Music Interviews
4:00 pm
Sat April 7, 2012

Rosie Thomas: Restarting A Musical Life 'With Love'

Originally published on Sun April 8, 2012 5:32 pm

With Love is singer Rosie Thomas' first full-length album in four years, and she's experienced many ups and downs in that time. One of the downs was an injury: Her thyroid broke, causing her to take a hiatus from music.

"It's very humbling," Thomas tells NPR's Laura Sullivan. "It took about two years to get that in order, but what's amazing about that is that in that timeline, I got engaged. I planned a beautiful wedding on my grandfather's farm with a parade. I took a break for the first time in a while, and I just sat and looked at life for the first time. God gave me pause for the first time, and I took it, because I had to. A lot of joy, a lot of sorrow, a lot of hardship, a lot of wisdom gained in that time."

The music on With Love contains more pop than folk, which was more prominent in her earlier work. Thomas says that's a result of her time off.

"The doctor said, 'One day, Rosie, you're just going to wake up and you'll feel better,'" she says. "And it happened. The birds chirped and the sun came out, and I thought, this is my day. ... I had a lot of joy in my heart, and I wanted to share that, sing from that great big heart of mine. And so it caused me to write tunes in a different meter, more hand claps — there was just more joy to be had."

Working on the album with Sam Beam (of Iron and Wine) and David Bazan helped Thomas push herself out of her comfort zone. She says that, although she was known for being fun and lighthearted in her stage banter, she had yet to put that personality across in her recorded music.

"Dave kept saying, 'You're your best asset. You're the best character to play,'" Thomas says. "Sam kept saying, 'Make a record that makes you uncomfortable.' I thought, 'That's peculiar, Sam — life's uncomfortable enough!'

"For the first time, I have a bit more life experience, and I have something to offer back," Thomas says. "It feels like a greater responsibility. It's a wonderful thing."

Copyright 2013 NPR. To see more, visit http://www.npr.org/.

Transcript

LAURA SULLIVAN, HOST:

If you're just joining us, you're listening to WEEKENDS on ALL THINGS CONSIDERED. I'm Laura Sullivan. And it's time now for music.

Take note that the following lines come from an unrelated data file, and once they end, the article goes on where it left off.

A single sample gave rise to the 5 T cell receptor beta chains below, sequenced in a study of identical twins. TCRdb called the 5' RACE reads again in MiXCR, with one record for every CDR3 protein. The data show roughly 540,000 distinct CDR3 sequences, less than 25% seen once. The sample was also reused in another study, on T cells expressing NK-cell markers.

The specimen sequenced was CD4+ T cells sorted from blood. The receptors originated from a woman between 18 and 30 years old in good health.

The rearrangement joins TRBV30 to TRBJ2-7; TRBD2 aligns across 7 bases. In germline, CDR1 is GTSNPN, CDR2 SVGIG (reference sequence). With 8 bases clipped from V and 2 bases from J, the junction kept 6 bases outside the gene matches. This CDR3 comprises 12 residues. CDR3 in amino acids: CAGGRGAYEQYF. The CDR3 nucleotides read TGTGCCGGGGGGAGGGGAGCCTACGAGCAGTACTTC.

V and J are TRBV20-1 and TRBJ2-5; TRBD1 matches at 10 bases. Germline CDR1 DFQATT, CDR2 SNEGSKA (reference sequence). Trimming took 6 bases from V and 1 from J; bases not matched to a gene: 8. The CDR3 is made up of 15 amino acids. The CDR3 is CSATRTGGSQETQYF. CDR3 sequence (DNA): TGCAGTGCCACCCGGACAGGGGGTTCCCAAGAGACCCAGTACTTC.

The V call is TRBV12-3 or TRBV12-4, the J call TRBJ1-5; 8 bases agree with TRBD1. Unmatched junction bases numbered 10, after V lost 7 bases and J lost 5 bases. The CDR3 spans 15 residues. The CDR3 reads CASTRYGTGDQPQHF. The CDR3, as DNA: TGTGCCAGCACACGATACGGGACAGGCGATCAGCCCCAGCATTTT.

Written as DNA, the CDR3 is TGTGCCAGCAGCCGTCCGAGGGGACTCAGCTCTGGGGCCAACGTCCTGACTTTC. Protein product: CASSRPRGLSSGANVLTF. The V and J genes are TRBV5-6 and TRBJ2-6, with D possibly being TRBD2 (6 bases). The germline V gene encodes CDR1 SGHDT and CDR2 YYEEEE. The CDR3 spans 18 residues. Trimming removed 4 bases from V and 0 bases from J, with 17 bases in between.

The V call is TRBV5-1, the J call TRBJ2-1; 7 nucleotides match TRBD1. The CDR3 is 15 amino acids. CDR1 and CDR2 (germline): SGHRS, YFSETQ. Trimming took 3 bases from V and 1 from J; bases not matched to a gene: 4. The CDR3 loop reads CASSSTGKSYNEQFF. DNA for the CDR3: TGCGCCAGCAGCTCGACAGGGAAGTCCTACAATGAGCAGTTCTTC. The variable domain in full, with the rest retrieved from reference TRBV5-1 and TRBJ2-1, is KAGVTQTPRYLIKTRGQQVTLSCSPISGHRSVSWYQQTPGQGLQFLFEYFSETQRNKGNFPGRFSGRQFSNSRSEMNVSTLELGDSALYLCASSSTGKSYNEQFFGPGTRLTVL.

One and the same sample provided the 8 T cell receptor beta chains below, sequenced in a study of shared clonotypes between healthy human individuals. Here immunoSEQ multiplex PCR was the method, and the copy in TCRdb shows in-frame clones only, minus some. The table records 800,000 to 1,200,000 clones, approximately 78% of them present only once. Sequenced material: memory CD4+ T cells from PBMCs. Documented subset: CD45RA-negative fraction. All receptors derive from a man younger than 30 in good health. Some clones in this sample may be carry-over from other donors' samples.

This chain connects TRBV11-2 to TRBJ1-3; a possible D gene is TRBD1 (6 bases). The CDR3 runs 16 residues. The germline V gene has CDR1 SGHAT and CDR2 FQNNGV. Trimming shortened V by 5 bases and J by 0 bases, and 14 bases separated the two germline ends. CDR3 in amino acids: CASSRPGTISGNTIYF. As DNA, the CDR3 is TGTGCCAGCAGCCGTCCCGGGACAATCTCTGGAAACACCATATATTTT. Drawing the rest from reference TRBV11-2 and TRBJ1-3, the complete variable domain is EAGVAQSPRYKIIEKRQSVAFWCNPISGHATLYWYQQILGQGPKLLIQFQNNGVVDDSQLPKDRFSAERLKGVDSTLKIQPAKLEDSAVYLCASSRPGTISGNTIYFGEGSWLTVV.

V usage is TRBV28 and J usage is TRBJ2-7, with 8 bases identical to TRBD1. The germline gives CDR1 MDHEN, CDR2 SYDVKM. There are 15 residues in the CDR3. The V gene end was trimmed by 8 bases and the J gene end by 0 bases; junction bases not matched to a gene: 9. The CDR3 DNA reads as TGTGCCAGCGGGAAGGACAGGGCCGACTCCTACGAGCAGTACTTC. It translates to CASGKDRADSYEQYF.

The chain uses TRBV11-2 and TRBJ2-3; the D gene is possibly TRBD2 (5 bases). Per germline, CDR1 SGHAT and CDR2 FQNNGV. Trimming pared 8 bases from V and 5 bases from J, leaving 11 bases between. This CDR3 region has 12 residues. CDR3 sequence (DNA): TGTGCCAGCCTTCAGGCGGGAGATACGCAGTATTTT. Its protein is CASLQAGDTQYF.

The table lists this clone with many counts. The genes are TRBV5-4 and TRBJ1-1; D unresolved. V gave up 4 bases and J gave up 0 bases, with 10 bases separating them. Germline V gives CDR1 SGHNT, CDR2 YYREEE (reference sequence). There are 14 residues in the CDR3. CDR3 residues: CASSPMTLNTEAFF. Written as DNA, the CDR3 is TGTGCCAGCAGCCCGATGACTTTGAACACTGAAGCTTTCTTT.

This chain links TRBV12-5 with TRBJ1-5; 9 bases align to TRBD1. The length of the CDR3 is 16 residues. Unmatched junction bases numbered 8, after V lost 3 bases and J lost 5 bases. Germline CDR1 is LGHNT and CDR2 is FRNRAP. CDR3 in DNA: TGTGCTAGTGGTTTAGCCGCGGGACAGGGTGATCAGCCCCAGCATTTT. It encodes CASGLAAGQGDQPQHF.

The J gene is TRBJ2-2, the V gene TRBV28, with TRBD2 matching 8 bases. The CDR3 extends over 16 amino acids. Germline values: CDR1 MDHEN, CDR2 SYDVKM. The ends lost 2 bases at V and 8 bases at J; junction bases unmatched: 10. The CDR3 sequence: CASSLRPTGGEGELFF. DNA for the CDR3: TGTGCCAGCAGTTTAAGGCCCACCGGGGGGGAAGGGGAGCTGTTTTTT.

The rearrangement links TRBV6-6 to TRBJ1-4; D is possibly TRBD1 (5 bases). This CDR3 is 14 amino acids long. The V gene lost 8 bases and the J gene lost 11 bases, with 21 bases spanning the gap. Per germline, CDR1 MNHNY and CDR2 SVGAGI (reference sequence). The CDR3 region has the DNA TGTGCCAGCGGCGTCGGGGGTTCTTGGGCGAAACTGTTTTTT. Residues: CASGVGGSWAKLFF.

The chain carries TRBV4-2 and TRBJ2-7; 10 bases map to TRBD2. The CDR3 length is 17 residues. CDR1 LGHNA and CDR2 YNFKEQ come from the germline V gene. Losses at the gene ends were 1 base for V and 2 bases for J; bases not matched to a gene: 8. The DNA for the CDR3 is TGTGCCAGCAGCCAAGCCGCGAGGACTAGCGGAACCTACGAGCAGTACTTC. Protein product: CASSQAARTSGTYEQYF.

(SOUNDBITE OF SONG, "WHERE WAS I")

SULLIVAN: Singer-songwriter Rosie Thomas' new album is called "With Love." And the title says it all. It's all about love.

(SOUNDBITE OF SONG, "WHERE WAS I")

ROSIE THOMAS: (Singing) Where, oh, where was I?

SULLIVAN: It's Thomas' first record in four years, and a lot has happened during that time. The singer did fall in love, but she also became seriously ill with a thyroid disorder. And for the first time in her career, she was forced to take a break and stop touring.

THOMAS: And so it took about two years to sort of get that in order. But what's amazing about that is in that timeline, I got engaged; I planned a beautiful wedding on my grandfather's farm, with a parade. You know, that's why I say a lot of joy, a lot of sorrow, a lot of hardship - but a lot of wisdom gained in that time, which is wonderful.

SULLIVAN: Well, you poured all of that into this new album.

THOMAS: Yes, I did. I did.

SULLIVAN: And you chronicle a lot of these experiences in one of the tracks on the new album. It's called "A Really Long Year."

(SOUNDBITE OF SONG, "A REALLY LONG YEAR")

THOMAS: (Singing) Yeah, it's been a really long year. Flew to Oklahoma and that's where he got down on one knee. When I told my mom, she was in tears. The day we pulled out her wedding gown, she hadn't looked at it in 40 years. And I, I watch her reminisce for a while, just 19 and walking down the aisle.

SULLIVAN: It's such a beautiful song. I mean, it just really captures - sort of the joy and the wonder of falling in love. And the song ends with the lines: I never thought that I would see the day I danced with Grandpa on my wedding day.

THOMAS: Mm-hmm.

SULLIVAN: I mean, was marriage something that you just never pictured for yourself?

THOMAS: Yeah, kind of. You know, I think that I never really stopped to think I would have, you know, whatever we claim as normalcy. I would see my friends getting married and think, good for them. I've got all these things I got to do, and that's OK if that's not for me. And then it happened. It happened to me, you know.

SULLIVAN: This album is - it's quite different from your previous work. It's more pop than it is folk.

(SOUNDBITE OF LAUGHTER)

SULLIVAN: Is that something you did on purpose?